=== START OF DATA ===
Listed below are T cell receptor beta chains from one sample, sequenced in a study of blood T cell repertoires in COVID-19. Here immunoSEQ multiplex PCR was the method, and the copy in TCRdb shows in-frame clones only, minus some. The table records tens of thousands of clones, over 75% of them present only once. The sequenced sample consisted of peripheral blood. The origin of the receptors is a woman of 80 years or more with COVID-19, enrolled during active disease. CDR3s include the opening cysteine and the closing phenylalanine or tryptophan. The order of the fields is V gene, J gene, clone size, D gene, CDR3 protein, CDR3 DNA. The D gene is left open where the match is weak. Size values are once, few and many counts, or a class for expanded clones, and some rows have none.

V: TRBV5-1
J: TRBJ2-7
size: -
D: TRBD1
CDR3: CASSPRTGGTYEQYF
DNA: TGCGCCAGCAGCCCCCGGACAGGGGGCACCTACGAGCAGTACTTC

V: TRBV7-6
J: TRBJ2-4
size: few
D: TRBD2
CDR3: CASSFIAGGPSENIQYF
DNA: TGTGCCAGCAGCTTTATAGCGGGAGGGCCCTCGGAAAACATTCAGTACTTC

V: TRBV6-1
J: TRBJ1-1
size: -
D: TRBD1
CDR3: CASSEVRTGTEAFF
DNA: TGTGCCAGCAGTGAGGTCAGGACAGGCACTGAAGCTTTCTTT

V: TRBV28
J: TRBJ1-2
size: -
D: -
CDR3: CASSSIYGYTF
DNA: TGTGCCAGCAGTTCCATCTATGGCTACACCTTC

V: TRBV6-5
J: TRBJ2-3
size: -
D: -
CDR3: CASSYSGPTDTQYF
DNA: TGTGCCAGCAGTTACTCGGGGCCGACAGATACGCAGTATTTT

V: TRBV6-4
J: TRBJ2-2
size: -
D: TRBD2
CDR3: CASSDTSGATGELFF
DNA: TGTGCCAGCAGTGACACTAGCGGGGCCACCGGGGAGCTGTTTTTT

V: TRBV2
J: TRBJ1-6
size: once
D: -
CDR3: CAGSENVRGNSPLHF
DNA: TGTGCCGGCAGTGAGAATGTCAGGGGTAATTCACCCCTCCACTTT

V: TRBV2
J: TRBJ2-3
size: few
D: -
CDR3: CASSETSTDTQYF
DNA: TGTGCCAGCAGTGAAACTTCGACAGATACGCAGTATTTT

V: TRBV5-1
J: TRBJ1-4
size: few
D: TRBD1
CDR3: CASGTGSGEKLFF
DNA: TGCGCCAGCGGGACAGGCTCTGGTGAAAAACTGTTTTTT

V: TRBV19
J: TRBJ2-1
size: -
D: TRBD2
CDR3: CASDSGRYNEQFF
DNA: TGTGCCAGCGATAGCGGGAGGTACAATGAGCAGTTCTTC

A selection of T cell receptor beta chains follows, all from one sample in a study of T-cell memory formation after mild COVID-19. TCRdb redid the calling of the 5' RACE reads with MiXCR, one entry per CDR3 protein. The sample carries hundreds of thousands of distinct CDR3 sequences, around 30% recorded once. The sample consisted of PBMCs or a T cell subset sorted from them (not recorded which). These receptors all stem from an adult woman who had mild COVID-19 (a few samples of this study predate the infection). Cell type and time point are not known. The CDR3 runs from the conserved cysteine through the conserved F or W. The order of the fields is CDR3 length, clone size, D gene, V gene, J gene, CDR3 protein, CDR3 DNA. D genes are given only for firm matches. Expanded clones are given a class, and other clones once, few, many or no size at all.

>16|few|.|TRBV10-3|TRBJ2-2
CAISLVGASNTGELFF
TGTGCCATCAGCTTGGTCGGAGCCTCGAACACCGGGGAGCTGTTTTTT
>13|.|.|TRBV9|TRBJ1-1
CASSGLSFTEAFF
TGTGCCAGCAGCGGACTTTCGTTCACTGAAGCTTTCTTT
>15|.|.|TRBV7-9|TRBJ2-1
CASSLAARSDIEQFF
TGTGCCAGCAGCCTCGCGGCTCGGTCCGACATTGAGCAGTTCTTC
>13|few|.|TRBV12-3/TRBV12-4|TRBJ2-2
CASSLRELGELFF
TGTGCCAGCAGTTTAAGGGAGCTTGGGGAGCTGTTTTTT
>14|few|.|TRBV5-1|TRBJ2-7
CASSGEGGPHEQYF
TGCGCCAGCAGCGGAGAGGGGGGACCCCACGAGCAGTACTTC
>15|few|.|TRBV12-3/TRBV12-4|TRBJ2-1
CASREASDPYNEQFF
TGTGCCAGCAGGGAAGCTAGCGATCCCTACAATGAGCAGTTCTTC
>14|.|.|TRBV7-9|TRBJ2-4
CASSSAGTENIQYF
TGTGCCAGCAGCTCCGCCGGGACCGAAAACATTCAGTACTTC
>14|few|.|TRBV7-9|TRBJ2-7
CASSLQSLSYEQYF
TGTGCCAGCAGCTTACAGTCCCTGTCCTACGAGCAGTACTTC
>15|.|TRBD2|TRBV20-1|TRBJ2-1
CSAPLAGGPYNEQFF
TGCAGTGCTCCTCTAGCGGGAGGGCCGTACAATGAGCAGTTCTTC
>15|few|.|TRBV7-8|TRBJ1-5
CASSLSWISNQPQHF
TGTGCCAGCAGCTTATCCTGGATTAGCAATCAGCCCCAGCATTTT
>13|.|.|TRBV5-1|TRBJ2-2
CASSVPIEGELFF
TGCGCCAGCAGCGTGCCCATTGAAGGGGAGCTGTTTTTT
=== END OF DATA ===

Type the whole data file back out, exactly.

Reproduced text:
Listed below are T cell receptor beta chains from one sample, sequenced in a study of blood T cell repertoires in COVID-19. Here immunoSEQ multiplex PCR was the method, and the copy in TCRdb shows in-frame clones only, minus some. The table records tens of thousands of clones, over 75% of them present only once. The sequenced sample consisted of peripheral blood. The origin of the receptors is a woman of 80 years or more with COVID-19, enrolled during active disease. CDR3s include the opening cysteine and the closing phenylalanine or tryptophan. The order of the fields is V gene, J gene, clone size, D gene, CDR3 protein, CDR3 DNA. The D gene is left open where the match is weak. Size values are once, few and many counts, or a class for expanded clones, and some rows have none.

V: TRBV5-1
J: TRBJ2-7
size: -
D: TRBD1
CDR3: CASSPRTGGTYEQYF
DNA: TGCGCCAGCAGCCCCCGGACAGGGGGCACCTACGAGCAGTACTTC

V: TRBV7-6
J: TRBJ2-4
size: few
D: TRBD2
CDR3: CASSFIAGGPSENIQYF
DNA: TGTGCCAGCAGCTTTATAGCGGGAGGGCCCTCGGAAAACATTCAGTACTTC

V: TRBV6-1
J: TRBJ1-1
size: -
D: TRBD1
CDR3: CASSEVRTGTEAFF
DNA: TGTGCCAGCAGTGAGGTCAGGACAGGCACTGAAGCTTTCTTT

V: TRBV28
J: TRBJ1-2
size: -
D: -
CDR3: CASSSIYGYTF
DNA: TGTGCCAGCAGTTCCATCTATGGCTACACCTTC

V: TRBV6-5
J: TRBJ2-3
size: -
D: -
CDR3: CASSYSGPTDTQYF
DNA: TGTGCCAGCAGTTACTCGGGGCCGACAGATACGCAGTATTTT

V: TRBV6-4
J: TRBJ2-2
size: -
D: TRBD2
CDR3: CASSDTSGATGELFF
DNA: TGTGCCAGCAGTGACACTAGCGGGGCCACCGGGGAGCTGTTTTTT

V: TRBV2
J: TRBJ1-6
size: once
D: -
CDR3: CAGSENVRGNSPLHF
DNA: TGTGCCGGCAGTGAGAATGTCAGGGGTAATTCACCCCTCCACTTT

V: TRBV2
J: TRBJ2-3
size: few
D: -
CDR3: CASSETSTDTQYF
DNA: TGTGCCAGCAGTGAAACTTCGACAGATACGCAGTATTTT

V: TRBV5-1
J: TRBJ1-4
size: few
D: TRBD1
CDR3: CASGTGSGEKLFF
DNA: TGCGCCAGCGGGACAGGCTCTGGTGAAAAACTGTTTTTT

V: TRBV19
J: TRBJ2-1
size: -
D: TRBD2
CDR3: CASDSGRYNEQFF
DNA: TGTGCCAGCGATAGCGGGAGGTACAATGAGCAGTTCTTC

A selection of T cell receptor beta chains follows, all from one sample in a study of T-cell memory formation after mild COVID-19. TCRdb redid the calling of the 5' RACE reads with MiXCR, one entry per CDR3 protein. The sample carries hundreds of thousands of distinct CDR3 sequences, around 30% recorded once. The sample consisted of PBMCs or a T cell subset sorted from them (not recorded which). These receptors all stem from an adult woman who had mild COVID-19 (a few samples of this study predate the infection). Cell type and time point are not known. The CDR3 runs from the conserved cysteine through the conserved F or W. The order of the fields is CDR3 length, clone size, D gene, V gene, J gene, CDR3 protein, CDR3 DNA. D genes are given only for firm matches. Expanded clones are given a class, and other clones once, few, many or no size at all.

>16|few|.|TRBV10-3|TRBJ2-2
CAISLVGASNTGELFF
TGTGCCATCAGCTTGGTCGGAGCCTCGAACACCGGGGAGCTGTTTTTT
>13|.|.|TRBV9|TRBJ1-1
CASSGLSFTEAFF
TGTGCCAGCAGCGGACTTTCGTTCACTGAAGCTTTCTTT
>15|.|.|TRBV7-9|TRBJ2-1
CASSLAARSDIEQFF
TGTGCCAGCAGCCTCGCGGCTCGGTCCGACATTGAGCAGTTCTTC
>13|few|.|TRBV12-3/TRBV12-4|TRBJ2-2
CASSLRELGELFF
TGTGCCAGCAGTTTAAGGGAGCTTGGGGAGCTGTTTTTT
>14|few|.|TRBV5-1|TRBJ2-7
CASSGEGGPHEQYF
TGCGCCAGCAGCGGAGAGGGGGGACCCCACGAGCAGTACTTC
>15|few|.|TRBV12-3/TRBV12-4|TRBJ2-1
CASREASDPYNEQFF
TGTGCCAGCAGGGAAGCTAGCGATCCCTACAATGAGCAGTTCTTC
>14|.|.|TRBV7-9|TRBJ2-4
CASSSAGTENIQYF
TGTGCCAGCAGCTCCGCCGGGACCGAAAACATTCAGTACTTC
>14|few|.|TRBV7-9|TRBJ2-7
CASSLQSLSYEQYF
TGTGCCAGCAGCTTACAGTCCCTGTCCTACGAGCAGTACTTC
>15|.|TRBD2|TRBV20-1|TRBJ2-1
CSAPLAGGPYNEQFF
TGCAGTGCTCCTCTAGCGGGAGGGCCGTACAATGAGCAGTTCTTC
>15|few|.|TRBV7-8|TRBJ1-5
CASSLSWISNQPQHF
TGTGCCAGCAGCTTATCCTGGATTAGCAATCAGCCCCAGCATTTT
>13|.|.|TRBV5-1|TRBJ2-2
CASSVPIEGELFF
TGCGCCAGCAGCGTGCCCATTGAAGGGGAGCTGTTTTTT